In the trial following the 22 July attacks, the experts reached different conclusions. This is not a problem.
Foto Einar Nilsen
Over the last year, no single issue has had such an impact on us as the tragedy that struck the nation on 22 July 2011. The effects of the case have reverberated through society. Norwegian medicine was also put to the test, both the emergency life-saving treatment and the psycho-social follow-up of the survivors and their next of kin. However, it was forensic psychiatry that became the focal point. The expert report prepared by the psychiatrists Synne Sørheim and Torgeir Husby and submitted on 29 November 2011, reaching the conclusion of insanity, spurred an intense and lengthy debate. Oslo District Court subsequently appointed two new experts, the psychiatrists Agnar Aspaas and Terje Tørrissen, who submitted their report on 10 April 2012 – with the opposite conclusion. The main issue during the trial focused on this single question: Was the defendant of sound mind or not?
There appears to be a consensus that Norwegian forensic psychiatry came out of the trial with its reputation tainted. The forensic commission showed itself in a not very trustworthy light, but the most difficult issue to reconcile oneself with, was the fact that the two pairs of experts reached opposite conclusions. In the comedy show «Nytt på nytt» («Have I got news for you») on NRK1, Knut Nærum described the problem very succinctly: «If I’m lying on the operating table and someone says «That liver must come out», I wouldn’t want another surgeon to come in and say «It’s healthy, leave it there.»» (1). Anders Giæver, commentator in the VG daily, wrote: «The defenders of the profession speak warmly of the necessity for professional disagreement and academic dissent. This may be all well and good in scientific discourse and articles in medical journals, but we cannot let it determine the issue of guilt in Norwegian courts of law» (2).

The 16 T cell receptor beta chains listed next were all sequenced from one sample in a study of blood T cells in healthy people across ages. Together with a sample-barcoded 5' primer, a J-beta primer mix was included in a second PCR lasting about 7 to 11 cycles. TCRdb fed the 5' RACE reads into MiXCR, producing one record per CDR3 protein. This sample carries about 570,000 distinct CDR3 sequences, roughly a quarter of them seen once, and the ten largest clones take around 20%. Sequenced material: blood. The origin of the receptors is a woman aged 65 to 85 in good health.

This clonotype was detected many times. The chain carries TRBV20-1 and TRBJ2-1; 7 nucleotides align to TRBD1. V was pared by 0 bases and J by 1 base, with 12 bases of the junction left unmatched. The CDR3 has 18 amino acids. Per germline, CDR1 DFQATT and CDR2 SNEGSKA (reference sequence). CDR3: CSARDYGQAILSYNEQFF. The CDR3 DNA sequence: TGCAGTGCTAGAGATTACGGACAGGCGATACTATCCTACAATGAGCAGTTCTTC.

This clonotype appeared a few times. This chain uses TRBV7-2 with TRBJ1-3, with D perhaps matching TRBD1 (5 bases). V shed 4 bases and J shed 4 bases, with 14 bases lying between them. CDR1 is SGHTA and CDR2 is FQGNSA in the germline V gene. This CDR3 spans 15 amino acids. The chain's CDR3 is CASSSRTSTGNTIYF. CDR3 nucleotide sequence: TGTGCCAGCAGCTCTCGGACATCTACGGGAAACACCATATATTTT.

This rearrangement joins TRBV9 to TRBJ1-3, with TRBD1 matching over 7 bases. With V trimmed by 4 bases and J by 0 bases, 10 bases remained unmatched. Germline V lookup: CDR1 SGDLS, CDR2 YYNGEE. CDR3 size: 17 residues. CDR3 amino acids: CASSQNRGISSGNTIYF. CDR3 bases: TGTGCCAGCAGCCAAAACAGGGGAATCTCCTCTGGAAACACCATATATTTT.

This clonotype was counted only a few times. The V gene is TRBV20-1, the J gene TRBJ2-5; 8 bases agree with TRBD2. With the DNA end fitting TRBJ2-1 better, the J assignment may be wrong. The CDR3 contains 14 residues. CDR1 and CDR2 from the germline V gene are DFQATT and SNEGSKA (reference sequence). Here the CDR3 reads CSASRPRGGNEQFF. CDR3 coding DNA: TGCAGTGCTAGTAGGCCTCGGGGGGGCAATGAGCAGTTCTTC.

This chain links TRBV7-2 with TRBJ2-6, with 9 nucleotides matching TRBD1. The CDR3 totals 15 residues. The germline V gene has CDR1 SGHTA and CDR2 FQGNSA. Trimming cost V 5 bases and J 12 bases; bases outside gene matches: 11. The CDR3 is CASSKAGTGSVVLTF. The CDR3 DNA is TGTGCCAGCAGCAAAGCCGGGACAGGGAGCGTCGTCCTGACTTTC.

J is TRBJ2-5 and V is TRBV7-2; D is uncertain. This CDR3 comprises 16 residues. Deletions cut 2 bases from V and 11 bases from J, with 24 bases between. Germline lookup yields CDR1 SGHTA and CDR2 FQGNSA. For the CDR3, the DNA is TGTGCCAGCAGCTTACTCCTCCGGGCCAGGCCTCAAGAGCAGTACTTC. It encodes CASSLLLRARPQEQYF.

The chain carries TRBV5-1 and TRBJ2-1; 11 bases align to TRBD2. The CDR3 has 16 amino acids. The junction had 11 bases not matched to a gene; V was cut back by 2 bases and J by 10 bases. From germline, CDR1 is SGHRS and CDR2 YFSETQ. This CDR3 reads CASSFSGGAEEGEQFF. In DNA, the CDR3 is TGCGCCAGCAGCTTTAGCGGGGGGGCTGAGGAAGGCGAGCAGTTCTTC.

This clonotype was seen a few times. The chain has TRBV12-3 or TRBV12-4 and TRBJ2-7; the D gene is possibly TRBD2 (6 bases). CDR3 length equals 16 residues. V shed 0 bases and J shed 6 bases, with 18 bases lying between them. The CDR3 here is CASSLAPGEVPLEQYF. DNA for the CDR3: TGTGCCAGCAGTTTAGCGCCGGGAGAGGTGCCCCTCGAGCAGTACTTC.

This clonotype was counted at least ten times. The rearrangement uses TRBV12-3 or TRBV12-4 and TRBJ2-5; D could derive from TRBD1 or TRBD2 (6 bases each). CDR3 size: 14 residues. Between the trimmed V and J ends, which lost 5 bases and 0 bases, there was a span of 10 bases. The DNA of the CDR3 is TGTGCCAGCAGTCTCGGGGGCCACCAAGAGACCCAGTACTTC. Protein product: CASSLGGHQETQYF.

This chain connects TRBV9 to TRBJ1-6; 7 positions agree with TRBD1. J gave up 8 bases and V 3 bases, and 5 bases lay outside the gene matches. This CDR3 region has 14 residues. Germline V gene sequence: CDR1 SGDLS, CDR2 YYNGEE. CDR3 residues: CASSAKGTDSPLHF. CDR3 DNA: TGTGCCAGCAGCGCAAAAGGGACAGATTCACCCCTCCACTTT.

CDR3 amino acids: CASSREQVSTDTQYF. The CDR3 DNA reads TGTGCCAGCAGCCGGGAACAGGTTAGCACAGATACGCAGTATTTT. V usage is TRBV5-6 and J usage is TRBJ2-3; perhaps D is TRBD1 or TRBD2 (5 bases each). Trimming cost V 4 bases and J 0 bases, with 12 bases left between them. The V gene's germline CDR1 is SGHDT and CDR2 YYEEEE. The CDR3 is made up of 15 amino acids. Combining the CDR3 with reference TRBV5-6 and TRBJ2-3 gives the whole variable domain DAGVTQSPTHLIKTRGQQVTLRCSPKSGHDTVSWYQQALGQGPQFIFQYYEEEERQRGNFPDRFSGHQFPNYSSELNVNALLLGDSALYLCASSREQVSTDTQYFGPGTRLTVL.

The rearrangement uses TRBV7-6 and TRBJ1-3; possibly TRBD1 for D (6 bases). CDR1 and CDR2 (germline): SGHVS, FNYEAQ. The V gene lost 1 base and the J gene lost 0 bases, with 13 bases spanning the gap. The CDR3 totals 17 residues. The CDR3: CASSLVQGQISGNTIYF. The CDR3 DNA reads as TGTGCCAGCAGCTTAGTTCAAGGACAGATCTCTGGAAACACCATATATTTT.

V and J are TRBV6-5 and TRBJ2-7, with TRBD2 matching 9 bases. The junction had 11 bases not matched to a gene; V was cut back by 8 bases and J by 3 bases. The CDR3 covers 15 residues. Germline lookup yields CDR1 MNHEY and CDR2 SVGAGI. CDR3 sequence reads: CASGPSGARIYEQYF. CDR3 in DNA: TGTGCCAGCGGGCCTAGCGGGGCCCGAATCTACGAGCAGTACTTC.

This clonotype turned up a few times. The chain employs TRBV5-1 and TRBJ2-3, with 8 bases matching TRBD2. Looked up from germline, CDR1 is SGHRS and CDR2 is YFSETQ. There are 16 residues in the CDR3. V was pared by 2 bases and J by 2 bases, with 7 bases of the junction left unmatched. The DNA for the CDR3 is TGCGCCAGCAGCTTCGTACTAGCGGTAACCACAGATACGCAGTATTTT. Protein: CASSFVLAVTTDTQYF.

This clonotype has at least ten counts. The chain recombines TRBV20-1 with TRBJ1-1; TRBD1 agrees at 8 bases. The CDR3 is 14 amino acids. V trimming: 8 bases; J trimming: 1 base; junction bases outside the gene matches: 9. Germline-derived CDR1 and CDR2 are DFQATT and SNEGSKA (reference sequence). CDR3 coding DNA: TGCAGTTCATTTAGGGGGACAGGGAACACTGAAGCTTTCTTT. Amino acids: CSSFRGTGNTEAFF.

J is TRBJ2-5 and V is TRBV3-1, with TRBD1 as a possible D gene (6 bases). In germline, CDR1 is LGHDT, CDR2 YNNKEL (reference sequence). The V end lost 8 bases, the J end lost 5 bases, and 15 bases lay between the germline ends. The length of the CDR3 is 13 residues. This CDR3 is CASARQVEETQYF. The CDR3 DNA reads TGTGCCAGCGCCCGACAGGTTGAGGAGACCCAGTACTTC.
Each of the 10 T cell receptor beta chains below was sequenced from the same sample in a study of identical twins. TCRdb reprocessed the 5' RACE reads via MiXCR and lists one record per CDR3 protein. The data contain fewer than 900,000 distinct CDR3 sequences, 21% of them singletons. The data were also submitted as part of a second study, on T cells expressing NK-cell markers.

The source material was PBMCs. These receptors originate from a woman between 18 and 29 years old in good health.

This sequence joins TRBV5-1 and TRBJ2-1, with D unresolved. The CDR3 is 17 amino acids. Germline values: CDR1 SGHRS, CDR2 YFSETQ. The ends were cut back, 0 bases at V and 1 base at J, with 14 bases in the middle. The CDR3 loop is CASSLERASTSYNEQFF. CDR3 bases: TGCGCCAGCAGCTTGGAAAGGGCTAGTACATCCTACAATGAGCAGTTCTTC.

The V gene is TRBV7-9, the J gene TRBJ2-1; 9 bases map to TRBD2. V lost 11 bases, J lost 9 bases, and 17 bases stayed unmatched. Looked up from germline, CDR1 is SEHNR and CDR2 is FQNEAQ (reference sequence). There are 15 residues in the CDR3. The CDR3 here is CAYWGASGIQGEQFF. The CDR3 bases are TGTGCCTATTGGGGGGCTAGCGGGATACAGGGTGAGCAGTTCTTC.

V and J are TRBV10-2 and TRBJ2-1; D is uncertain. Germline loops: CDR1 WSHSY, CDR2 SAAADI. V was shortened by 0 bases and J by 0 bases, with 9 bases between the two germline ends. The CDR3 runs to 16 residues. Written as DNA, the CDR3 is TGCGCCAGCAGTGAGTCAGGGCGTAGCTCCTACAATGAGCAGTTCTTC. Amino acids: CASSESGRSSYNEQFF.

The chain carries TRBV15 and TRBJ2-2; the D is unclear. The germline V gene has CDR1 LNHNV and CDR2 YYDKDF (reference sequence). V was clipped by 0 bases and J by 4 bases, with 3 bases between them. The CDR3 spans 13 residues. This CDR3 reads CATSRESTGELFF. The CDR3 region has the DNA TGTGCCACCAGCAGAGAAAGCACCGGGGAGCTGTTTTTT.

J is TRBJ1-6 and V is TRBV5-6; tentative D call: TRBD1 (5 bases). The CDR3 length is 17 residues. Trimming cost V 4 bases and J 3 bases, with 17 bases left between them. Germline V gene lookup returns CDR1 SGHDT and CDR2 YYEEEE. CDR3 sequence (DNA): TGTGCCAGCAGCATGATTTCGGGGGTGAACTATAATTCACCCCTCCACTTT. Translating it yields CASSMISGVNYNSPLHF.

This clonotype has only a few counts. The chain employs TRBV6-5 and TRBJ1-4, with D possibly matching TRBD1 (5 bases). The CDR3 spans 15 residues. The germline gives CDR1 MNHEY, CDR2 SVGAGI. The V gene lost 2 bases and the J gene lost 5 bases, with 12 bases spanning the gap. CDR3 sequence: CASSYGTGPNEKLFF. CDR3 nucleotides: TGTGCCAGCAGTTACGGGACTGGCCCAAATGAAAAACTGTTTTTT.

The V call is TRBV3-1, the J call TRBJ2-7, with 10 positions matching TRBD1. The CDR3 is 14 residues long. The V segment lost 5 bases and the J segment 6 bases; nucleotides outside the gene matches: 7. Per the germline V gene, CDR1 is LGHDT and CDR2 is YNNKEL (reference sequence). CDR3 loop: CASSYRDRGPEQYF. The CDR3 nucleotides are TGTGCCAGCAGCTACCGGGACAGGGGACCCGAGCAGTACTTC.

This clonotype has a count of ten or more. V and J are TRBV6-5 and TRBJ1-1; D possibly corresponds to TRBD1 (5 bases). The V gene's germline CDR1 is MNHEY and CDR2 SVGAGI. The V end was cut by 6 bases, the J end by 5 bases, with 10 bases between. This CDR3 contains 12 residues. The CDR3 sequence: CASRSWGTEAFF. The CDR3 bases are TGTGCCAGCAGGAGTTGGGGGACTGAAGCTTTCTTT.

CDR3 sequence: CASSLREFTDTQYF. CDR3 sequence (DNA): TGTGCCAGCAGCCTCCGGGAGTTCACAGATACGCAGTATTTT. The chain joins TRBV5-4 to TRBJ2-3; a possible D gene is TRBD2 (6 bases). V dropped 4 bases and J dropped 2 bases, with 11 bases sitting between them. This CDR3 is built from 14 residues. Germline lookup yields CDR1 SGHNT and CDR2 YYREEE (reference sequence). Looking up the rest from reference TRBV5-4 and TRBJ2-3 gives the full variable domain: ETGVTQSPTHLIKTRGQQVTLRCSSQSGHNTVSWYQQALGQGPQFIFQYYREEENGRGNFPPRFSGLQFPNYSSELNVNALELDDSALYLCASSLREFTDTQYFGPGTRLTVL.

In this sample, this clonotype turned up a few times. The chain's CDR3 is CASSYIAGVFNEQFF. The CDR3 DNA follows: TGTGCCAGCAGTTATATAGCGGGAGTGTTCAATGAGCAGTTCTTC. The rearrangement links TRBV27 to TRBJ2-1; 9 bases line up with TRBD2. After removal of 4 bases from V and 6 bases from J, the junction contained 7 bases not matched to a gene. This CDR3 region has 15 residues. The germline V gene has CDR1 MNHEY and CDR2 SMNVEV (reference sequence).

Several others explained the alleged mishap by referring to how psychiatry is not an exact science (3). «Exact sciences» is a designation often applied to sciences where the problems can be addressed mathematically – such as mathematics, mechanics, physics, informatics and modern chemistry (4). Although this lexical list is not exhaustive, medicine as a science is not mentioned. Of course not. Medicine is not an exact science, and psychiatry is no exception.
The example of the diseased liver in Nytt på nytt was meant as a joke, but it could just as well have been taken from reality. However, there is no tradition of exposing doubt and disagreement on medical issues. Fair enough, one might say, as it would seem confusing and frightening to patients if doctors openly demonstrated all their doubts concerning diagnosis and treatment. In the old, patriarchal medicine there was no room for such things. The doctor decided, and he left little room for uncertainty and discussion. Nowadays, the patient’s preferences should be given weight, but the patient will often tend to want a recommendation and a clear answer. A good colleague of mine says that being a clinician means making a number of decisions on a shaky basis every day. Well stated.